Benza - Retrofuturism (Sonic Dragon)


Author: Damion
Date: Jun 16, 2005
Views: 2555

Date: Jun 16, 2005
Text: Damion
Taken from:
Vote: 7/10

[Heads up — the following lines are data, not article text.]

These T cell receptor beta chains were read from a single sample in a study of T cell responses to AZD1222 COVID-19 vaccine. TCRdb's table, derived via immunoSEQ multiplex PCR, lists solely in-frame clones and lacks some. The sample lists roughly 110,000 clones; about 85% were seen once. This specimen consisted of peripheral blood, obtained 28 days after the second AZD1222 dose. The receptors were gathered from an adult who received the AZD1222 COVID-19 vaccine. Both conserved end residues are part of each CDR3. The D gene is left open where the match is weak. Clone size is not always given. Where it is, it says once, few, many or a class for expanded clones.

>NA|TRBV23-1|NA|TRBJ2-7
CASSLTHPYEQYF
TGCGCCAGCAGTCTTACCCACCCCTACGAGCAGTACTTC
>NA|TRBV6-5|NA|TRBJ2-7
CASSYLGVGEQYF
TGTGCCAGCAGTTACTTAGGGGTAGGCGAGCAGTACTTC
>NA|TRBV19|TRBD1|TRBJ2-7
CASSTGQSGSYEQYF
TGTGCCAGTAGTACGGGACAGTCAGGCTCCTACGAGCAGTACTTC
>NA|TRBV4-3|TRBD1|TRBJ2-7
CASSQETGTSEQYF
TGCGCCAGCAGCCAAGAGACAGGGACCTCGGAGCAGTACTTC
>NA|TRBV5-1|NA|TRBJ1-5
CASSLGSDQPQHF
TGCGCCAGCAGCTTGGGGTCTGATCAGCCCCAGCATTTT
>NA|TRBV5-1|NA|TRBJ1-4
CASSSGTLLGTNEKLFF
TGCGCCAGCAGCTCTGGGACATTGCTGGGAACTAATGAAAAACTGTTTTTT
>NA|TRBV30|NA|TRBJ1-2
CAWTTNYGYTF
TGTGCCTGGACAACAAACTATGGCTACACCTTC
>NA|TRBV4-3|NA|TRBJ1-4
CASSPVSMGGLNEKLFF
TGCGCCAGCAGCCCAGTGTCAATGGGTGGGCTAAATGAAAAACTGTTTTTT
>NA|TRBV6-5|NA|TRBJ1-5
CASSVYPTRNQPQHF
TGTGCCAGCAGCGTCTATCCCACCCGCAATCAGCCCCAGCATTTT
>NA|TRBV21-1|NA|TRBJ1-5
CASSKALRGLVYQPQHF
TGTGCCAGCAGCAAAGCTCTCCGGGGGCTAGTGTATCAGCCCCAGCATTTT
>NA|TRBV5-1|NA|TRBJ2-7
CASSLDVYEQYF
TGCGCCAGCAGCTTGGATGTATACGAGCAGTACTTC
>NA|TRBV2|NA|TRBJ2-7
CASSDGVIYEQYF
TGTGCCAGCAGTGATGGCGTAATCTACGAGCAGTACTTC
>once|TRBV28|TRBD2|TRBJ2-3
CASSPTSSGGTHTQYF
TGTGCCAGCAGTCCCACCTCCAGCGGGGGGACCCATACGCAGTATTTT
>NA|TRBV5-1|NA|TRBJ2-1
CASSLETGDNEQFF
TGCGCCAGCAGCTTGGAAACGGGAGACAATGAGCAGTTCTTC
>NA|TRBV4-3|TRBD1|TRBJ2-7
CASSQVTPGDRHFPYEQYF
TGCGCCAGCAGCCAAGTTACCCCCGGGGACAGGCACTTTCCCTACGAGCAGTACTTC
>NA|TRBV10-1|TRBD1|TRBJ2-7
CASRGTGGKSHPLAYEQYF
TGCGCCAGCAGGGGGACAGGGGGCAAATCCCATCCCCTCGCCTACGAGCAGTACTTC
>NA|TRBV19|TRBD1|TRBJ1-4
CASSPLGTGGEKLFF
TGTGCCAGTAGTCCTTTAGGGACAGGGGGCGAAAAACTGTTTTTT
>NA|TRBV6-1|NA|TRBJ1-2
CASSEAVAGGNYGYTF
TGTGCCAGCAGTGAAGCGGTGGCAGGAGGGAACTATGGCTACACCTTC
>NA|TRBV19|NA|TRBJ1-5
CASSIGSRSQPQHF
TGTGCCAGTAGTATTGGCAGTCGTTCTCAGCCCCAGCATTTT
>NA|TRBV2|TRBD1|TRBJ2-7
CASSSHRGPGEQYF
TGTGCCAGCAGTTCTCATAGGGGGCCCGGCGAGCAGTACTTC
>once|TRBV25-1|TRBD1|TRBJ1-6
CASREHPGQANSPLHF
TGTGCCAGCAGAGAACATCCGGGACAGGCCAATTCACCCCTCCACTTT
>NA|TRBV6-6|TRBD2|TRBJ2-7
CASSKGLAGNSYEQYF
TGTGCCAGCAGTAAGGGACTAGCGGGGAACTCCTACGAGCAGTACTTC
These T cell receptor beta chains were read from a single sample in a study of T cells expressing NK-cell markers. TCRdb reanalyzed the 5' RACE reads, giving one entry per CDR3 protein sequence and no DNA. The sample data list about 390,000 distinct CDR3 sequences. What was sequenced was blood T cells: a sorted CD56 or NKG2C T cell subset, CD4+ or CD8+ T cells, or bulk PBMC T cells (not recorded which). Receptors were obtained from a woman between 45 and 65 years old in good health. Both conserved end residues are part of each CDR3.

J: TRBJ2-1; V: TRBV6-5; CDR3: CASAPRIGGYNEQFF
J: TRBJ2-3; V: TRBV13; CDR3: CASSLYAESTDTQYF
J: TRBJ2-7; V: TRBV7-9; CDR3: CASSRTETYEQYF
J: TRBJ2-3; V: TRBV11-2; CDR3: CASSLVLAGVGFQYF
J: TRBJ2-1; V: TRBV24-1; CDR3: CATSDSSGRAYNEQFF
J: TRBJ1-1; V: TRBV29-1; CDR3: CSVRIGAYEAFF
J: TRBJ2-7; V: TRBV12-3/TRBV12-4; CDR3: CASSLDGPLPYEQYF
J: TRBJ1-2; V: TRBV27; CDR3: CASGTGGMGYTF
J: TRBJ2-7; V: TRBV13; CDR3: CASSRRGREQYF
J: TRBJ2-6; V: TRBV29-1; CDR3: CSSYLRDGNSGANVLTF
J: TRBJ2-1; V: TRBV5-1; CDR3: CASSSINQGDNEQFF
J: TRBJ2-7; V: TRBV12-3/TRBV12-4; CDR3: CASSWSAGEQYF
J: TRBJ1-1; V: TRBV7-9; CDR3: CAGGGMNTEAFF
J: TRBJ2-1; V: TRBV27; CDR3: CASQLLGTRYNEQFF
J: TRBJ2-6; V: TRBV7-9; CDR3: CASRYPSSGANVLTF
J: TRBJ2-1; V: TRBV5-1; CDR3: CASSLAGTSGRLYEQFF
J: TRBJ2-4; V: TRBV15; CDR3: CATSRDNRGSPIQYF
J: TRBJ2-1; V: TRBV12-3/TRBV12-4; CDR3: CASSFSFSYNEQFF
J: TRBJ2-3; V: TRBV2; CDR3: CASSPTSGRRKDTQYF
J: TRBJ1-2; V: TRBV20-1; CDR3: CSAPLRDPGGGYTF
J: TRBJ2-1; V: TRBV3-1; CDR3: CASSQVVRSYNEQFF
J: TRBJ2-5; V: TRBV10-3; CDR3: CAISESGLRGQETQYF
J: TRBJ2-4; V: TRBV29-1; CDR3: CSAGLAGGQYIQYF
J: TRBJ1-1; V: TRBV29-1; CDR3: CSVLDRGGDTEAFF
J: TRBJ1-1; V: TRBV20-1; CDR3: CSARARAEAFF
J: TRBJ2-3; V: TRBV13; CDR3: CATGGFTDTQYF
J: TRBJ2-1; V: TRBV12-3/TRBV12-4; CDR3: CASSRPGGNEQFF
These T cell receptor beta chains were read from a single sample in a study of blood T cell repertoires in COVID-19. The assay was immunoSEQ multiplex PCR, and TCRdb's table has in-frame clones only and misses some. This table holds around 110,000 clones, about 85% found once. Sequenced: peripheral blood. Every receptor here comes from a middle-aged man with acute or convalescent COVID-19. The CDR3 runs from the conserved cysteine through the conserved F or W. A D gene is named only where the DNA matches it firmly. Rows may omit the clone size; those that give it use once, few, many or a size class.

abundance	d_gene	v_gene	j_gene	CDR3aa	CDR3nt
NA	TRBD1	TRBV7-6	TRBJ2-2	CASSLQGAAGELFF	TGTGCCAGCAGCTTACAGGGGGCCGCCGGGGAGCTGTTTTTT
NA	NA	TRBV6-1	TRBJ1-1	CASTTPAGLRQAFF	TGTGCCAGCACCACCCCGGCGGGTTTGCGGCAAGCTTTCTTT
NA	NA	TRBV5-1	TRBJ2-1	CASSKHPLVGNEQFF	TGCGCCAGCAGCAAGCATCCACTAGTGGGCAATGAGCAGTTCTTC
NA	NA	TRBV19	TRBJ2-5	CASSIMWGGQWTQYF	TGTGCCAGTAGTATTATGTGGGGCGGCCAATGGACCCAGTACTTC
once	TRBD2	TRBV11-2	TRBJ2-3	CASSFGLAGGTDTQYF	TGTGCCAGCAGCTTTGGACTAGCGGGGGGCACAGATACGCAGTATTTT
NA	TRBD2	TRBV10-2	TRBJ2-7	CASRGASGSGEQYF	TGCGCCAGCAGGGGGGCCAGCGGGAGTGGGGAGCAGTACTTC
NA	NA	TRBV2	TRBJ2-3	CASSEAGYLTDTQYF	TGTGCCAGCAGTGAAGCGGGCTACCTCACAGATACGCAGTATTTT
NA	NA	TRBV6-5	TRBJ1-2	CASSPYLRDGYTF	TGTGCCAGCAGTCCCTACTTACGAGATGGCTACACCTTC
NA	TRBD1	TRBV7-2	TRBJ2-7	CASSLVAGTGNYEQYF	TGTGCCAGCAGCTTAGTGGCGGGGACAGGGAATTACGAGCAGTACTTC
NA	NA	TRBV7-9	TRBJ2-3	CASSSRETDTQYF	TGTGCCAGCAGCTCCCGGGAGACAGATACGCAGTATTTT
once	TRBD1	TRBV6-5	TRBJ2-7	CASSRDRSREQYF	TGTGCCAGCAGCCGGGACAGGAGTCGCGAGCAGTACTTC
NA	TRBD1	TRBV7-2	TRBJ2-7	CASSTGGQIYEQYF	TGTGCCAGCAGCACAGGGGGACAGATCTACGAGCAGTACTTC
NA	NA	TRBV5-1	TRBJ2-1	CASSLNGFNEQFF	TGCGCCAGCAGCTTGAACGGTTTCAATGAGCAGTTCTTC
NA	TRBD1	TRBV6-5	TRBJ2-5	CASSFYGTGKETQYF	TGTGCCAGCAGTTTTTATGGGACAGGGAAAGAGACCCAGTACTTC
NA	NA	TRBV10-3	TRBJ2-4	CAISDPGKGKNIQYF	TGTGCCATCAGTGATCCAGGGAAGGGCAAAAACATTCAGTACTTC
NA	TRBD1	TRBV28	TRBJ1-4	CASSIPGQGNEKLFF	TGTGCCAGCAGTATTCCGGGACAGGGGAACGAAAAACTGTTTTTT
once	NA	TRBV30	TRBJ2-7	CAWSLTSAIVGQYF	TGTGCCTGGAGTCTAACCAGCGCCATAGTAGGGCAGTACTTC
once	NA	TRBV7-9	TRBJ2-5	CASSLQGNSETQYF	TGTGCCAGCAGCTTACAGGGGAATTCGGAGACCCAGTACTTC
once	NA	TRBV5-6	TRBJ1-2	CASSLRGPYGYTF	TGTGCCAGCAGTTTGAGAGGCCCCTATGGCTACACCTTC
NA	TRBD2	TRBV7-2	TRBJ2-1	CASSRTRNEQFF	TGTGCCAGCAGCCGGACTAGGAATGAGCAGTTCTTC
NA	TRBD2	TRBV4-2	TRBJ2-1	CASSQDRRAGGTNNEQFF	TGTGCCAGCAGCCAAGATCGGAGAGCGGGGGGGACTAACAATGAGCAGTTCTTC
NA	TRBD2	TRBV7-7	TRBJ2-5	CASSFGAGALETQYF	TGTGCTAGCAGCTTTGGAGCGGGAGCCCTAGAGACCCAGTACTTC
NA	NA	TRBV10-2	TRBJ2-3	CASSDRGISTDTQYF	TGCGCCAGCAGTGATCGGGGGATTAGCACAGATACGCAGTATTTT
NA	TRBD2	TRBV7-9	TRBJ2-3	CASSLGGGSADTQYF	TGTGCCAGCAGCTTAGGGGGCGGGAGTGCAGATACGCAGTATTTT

Benza’s style is slinky and organic, unhurried and more comfortable in your home or car CD player than bashing tunes out to a sweaty crowd of on-the-pull party idiots. Retrofuturism is tasty, end of: a lo-fi, almost garage-band sound couples with brave and searching structures and morphing melodies, making for a pretty damn fine package. Isis & Osiris is a slinky beast, taking in easy BPM’s and adding intricate and imaginative melody lines across the top. The patterns unfold in an oldskool-kaleidoscope sort of way, and the overall effect is of damn nice, gentle-pitch tune that’s in no hurry to go anywhere. The Ascension Of Smeagol picks things up nicely, a wonderfully-produced tune that is rolling, fuzzy, soaring and emotive without ever getting near overboiling point, despite a bloody clever and rinsing breakdown and drop combo which threatens to take everything soaring. Duck And Cover is instantly more lively, feeding off the energy that’s just been built, and it drops into a seriously tasty early run that gets the sparks flying. A breakdown sees it pick up a kickass line which then drops to really rattle your dangleberries, with shades of oldskool bouncing around the rafters like cute young pixies on vintage mushroom wine. Escalation Of Tensions is more broody, a gnarlier tune using offpitched melodies and some pretty grating sounds to build into a curious beast: a harsh piece of nighttime trance that isn’t, with beats so laconic they don’t seem to notice the sounds flying around them. Last Of The V8 Interceptors is more like Benza’s older stuff, sounding very Australian with its chunkmonkslinkblink percussive bottom end and shuffling sounds over the top; also Australian, but in a different way, is Depth Perception which has the same chords as Kylie’s Can’t Get You Out Of My Head (to me, anyway.) It’s a gorgeous tune th ough (Benza’s I mean, not Kylie’s), a tecchy progressive feel gets massaged by fluffy and fluid topends, and simple but significant melodic hooks. Soiled has a scifi-disco rhythm section, and a laser-phaser gun battle happening over the top in a tune you imagine Twikki out of Buck Rogers would produce if he got it on with a Nord, while The Pipe Doctor takes a slomo oldskool groove, adds some renegade snares and the odd guitar, and lets the acid get to work. The Twin Complex Of Dawn is, as the name may suggest, a morning track but bloody hell does he do well with it. Acid bounces, sawn-of melodies rise and fall, it wouldn’t be out of place on Sundance. As Captain Senior Mouse closes the album in able downtempo dubstyle, it’s a definite end to a definite journey. Impressive stuff, defiantly different and well worth a sniff.

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